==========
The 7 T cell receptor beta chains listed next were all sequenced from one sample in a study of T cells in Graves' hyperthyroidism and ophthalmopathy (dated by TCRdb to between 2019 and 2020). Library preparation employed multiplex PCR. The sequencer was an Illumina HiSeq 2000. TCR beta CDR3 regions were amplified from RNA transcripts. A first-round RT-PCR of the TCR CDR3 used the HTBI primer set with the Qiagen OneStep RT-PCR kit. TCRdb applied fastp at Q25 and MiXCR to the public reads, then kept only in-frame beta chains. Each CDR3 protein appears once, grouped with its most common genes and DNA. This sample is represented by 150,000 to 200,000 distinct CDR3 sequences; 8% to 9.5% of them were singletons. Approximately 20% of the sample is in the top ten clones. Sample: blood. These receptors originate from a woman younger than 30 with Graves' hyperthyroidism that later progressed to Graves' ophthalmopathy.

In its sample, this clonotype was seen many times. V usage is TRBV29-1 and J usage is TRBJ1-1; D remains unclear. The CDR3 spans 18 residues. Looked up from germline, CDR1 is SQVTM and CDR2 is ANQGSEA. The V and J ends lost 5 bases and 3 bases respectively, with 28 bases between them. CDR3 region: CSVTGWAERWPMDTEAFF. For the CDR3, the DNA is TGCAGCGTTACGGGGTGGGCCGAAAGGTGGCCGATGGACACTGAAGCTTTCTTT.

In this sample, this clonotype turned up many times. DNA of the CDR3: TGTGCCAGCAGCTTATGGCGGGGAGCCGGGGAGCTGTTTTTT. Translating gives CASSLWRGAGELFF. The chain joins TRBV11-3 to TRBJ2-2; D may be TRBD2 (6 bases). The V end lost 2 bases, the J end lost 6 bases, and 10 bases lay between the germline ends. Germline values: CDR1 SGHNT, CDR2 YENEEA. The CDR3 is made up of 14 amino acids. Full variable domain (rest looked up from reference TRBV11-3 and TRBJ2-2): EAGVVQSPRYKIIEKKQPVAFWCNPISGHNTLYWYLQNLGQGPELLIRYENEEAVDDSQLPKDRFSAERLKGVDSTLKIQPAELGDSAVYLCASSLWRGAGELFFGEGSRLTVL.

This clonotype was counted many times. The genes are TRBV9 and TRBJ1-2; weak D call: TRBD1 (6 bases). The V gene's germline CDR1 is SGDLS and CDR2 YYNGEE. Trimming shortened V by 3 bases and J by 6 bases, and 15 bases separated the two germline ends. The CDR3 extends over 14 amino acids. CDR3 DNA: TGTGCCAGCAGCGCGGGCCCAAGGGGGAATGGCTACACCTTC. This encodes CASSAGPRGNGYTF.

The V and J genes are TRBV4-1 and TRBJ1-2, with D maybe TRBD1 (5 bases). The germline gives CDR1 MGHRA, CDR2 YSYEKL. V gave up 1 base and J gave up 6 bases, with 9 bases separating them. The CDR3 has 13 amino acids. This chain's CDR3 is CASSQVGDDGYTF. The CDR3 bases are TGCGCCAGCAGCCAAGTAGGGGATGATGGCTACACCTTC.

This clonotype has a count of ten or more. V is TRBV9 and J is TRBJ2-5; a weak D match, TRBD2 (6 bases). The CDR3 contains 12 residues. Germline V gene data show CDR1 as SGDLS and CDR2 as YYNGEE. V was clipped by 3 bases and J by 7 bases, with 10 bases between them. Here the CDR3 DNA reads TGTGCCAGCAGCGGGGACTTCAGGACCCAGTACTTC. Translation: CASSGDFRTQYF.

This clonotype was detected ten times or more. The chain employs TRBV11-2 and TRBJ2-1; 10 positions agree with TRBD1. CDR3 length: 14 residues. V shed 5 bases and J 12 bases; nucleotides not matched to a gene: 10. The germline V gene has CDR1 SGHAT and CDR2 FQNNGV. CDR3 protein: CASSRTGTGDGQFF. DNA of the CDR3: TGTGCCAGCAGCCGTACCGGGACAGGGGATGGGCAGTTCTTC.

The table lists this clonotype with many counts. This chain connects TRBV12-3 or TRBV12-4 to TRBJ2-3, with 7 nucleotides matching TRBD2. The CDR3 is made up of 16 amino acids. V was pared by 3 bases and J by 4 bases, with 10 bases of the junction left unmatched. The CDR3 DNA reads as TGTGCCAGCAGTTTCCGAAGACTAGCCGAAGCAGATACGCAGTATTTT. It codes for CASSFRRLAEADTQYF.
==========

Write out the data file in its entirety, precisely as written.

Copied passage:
The 7 T cell receptor beta chains listed next were all sequenced from one sample in a study of T cells in Graves' hyperthyroidism and ophthalmopathy (dated by TCRdb to between 2019 and 2020). Library preparation employed multiplex PCR. The sequencer was an Illumina HiSeq 2000. TCR beta CDR3 regions were amplified from RNA transcripts. A first-round RT-PCR of the TCR CDR3 used the HTBI primer set with the Qiagen OneStep RT-PCR kit. TCRdb applied fastp at Q25 and MiXCR to the public reads, then kept only in-frame beta chains. Each CDR3 protein appears once, grouped with its most common genes and DNA. This sample is represented by 150,000 to 200,000 distinct CDR3 sequences; 8% to 9.5% of them were singletons. Approximately 20% of the sample is in the top ten clones. Sample: blood. These receptors originate from a woman younger than 30 with Graves' hyperthyroidism that later progressed to Graves' ophthalmopathy.

In its sample, this clonotype was seen many times. V usage is TRBV29-1 and J usage is TRBJ1-1; D remains unclear. The CDR3 spans 18 residues. Looked up from germline, CDR1 is SQVTM and CDR2 is ANQGSEA. The V and J ends lost 5 bases and 3 bases respectively, with 28 bases between them. CDR3 region: CSVTGWAERWPMDTEAFF. For the CDR3, the DNA is TGCAGCGTTACGGGGTGGGCCGAAAGGTGGCCGATGGACACTGAAGCTTTCTTT.

In this sample, this clonotype turned up many times. DNA of the CDR3: TGTGCCAGCAGCTTATGGCGGGGAGCCGGGGAGCTGTTTTTT. Translating gives CASSLWRGAGELFF. The chain joins TRBV11-3 to TRBJ2-2; D may be TRBD2 (6 bases). The V end lost 2 bases, the J end lost 6 bases, and 10 bases lay between the germline ends. Germline values: CDR1 SGHNT, CDR2 YENEEA. The CDR3 is made up of 14 amino acids. Full variable domain (rest looked up from reference TRBV11-3 and TRBJ2-2): EAGVVQSPRYKIIEKKQPVAFWCNPISGHNTLYWYLQNLGQGPELLIRYENEEAVDDSQLPKDRFSAERLKGVDSTLKIQPAELGDSAVYLCASSLWRGAGELFFGEGSRLTVL.

This clonotype was counted many times. The genes are TRBV9 and TRBJ1-2; weak D call: TRBD1 (6 bases). The V gene's germline CDR1 is SGDLS and CDR2 YYNGEE. Trimming shortened V by 3 bases and J by 6 bases, and 15 bases separated the two germline ends. The CDR3 extends over 14 amino acids. CDR3 DNA: TGTGCCAGCAGCGCGGGCCCAAGGGGGAATGGCTACACCTTC. This encodes CASSAGPRGNGYTF.

The V and J genes are TRBV4-1 and TRBJ1-2, with D maybe TRBD1 (5 bases). The germline gives CDR1 MGHRA, CDR2 YSYEKL. V gave up 1 base and J gave up 6 bases, with 9 bases separating them. The CDR3 has 13 amino acids. This chain's CDR3 is CASSQVGDDGYTF. The CDR3 bases are TGCGCCAGCAGCCAAGTAGGGGATGATGGCTACACCTTC.

This clonotype has a count of ten or more. V is TRBV9 and J is TRBJ2-5; a weak D match, TRBD2 (6 bases). The CDR3 contains 12 residues. Germline V gene data show CDR1 as SGDLS and CDR2 as YYNGEE. V was clipped by 3 bases and J by 7 bases, with 10 bases between them. Here the CDR3 DNA reads TGTGCCAGCAGCGGGGACTTCAGGACCCAGTACTTC. Translation: CASSGDFRTQYF.

This clonotype was detected ten times or more. The chain employs TRBV11-2 and TRBJ2-1; 10 positions agree with TRBD1. CDR3 length: 14 residues. V shed 5 bases and J 12 bases; nucleotides not matched to a gene: 10. The germline V gene has CDR1 SGHAT and CDR2 FQNNGV. CDR3 protein: CASSRTGTGDGQFF. DNA of the CDR3: TGTGCCAGCAGCCGTACCGGGACAGGGGATGGGCAGTTCTTC.

The table lists this clonotype with many counts. This chain connects TRBV12-3 or TRBV12-4 to TRBJ2-3, with 7 nucleotides matching TRBD2. The CDR3 is made up of 16 amino acids. V was pared by 3 bases and J by 4 bases, with 10 bases of the junction left unmatched. The CDR3 DNA reads as TGTGCCAGCAGTTTCCGAAGACTAGCCGAAGCAGATACGCAGTATTTT. It codes for CASSFRRLAEADTQYF.